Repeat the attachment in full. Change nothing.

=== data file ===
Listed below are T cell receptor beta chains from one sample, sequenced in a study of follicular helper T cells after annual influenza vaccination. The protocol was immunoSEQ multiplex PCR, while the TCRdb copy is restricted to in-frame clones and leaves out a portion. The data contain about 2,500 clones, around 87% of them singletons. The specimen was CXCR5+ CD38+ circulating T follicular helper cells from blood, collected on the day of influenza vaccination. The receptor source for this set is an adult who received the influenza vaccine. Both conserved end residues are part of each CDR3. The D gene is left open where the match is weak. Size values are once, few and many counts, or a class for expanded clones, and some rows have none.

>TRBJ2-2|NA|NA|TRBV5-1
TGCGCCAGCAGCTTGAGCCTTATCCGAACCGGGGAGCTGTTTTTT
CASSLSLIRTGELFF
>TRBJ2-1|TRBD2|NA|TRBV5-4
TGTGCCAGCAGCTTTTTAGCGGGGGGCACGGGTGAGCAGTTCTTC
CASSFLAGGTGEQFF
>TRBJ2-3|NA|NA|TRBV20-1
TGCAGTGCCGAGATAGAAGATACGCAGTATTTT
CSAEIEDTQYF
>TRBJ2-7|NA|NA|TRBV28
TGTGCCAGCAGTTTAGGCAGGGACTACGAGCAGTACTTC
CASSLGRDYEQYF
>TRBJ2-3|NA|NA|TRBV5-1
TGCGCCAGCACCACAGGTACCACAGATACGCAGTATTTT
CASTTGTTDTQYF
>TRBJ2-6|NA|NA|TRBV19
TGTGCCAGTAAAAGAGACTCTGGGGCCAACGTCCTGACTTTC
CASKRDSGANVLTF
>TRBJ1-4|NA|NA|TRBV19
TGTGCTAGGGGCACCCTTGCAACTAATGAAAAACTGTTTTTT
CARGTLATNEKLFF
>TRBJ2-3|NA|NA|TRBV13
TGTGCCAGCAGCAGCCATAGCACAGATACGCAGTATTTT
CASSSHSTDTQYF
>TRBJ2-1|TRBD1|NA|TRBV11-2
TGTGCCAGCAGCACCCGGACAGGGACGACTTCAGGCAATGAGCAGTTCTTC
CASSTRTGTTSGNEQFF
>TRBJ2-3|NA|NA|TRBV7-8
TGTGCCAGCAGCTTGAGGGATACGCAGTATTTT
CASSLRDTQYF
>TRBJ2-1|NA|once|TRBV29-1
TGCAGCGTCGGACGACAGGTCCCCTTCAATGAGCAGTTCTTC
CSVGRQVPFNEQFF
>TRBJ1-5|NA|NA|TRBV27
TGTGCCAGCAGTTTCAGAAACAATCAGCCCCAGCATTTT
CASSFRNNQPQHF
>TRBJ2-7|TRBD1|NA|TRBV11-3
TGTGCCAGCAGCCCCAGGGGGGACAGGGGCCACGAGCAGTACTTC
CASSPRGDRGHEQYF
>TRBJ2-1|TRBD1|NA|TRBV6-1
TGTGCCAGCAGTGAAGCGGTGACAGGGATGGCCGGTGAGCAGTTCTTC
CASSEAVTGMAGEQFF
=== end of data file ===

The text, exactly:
Listed below are T cell receptor beta chains from one sample, sequenced in a study of follicular helper T cells after annual influenza vaccination. The protocol was immunoSEQ multiplex PCR, while the TCRdb copy is restricted to in-frame clones and leaves out a portion. The data contain about 2,500 clones, around 87% of them singletons. The specimen was CXCR5+ CD38+ circulating T follicular helper cells from blood, collected on the day of influenza vaccination. The receptor source for this set is an adult who received the influenza vaccine. Both conserved end residues are part of each CDR3. The D gene is left open where the match is weak. Size values are once, few and many counts, or a class for expanded clones, and some rows have none.

>TRBJ2-2|NA|NA|TRBV5-1
TGCGCCAGCAGCTTGAGCCTTATCCGAACCGGGGAGCTGTTTTTT
CASSLSLIRTGELFF
>TRBJ2-1|TRBD2|NA|TRBV5-4
TGTGCCAGCAGCTTTTTAGCGGGGGGCACGGGTGAGCAGTTCTTC
CASSFLAGGTGEQFF
>TRBJ2-3|NA|NA|TRBV20-1
TGCAGTGCCGAGATAGAAGATACGCAGTATTTT
CSAEIEDTQYF
>TRBJ2-7|NA|NA|TRBV28
TGTGCCAGCAGTTTAGGCAGGGACTACGAGCAGTACTTC
CASSLGRDYEQYF
>TRBJ2-3|NA|NA|TRBV5-1
TGCGCCAGCACCACAGGTACCACAGATACGCAGTATTTT
CASTTGTTDTQYF
>TRBJ2-6|NA|NA|TRBV19
TGTGCCAGTAAAAGAGACTCTGGGGCCAACGTCCTGACTTTC
CASKRDSGANVLTF
>TRBJ1-4|NA|NA|TRBV19
TGTGCTAGGGGCACCCTTGCAACTAATGAAAAACTGTTTTTT
CARGTLATNEKLFF
>TRBJ2-3|NA|NA|TRBV13
TGTGCCAGCAGCAGCCATAGCACAGATACGCAGTATTTT
CASSSHSTDTQYF
>TRBJ2-1|TRBD1|NA|TRBV11-2
TGTGCCAGCAGCACCCGGACAGGGACGACTTCAGGCAATGAGCAGTTCTTC
CASSTRTGTTSGNEQFF
>TRBJ2-3|NA|NA|TRBV7-8
TGTGCCAGCAGCTTGAGGGATACGCAGTATTTT
CASSLRDTQYF
>TRBJ2-1|NA|once|TRBV29-1
TGCAGCGTCGGACGACAGGTCCCCTTCAATGAGCAGTTCTTC
CSVGRQVPFNEQFF
>TRBJ1-5|NA|NA|TRBV27
TGTGCCAGCAGTTTCAGAAACAATCAGCCCCAGCATTTT
CASSFRNNQPQHF
>TRBJ2-7|TRBD1|NA|TRBV11-3
TGTGCCAGCAGCCCCAGGGGGGACAGGGGCCACGAGCAGTACTTC
CASSPRGDRGHEQYF
>TRBJ2-1|TRBD1|NA|TRBV6-1
TGTGCCAGCAGTGAAGCGGTGACAGGGATGGCCGGTGAGCAGTTCTTC
CASSEAVTGMAGEQFF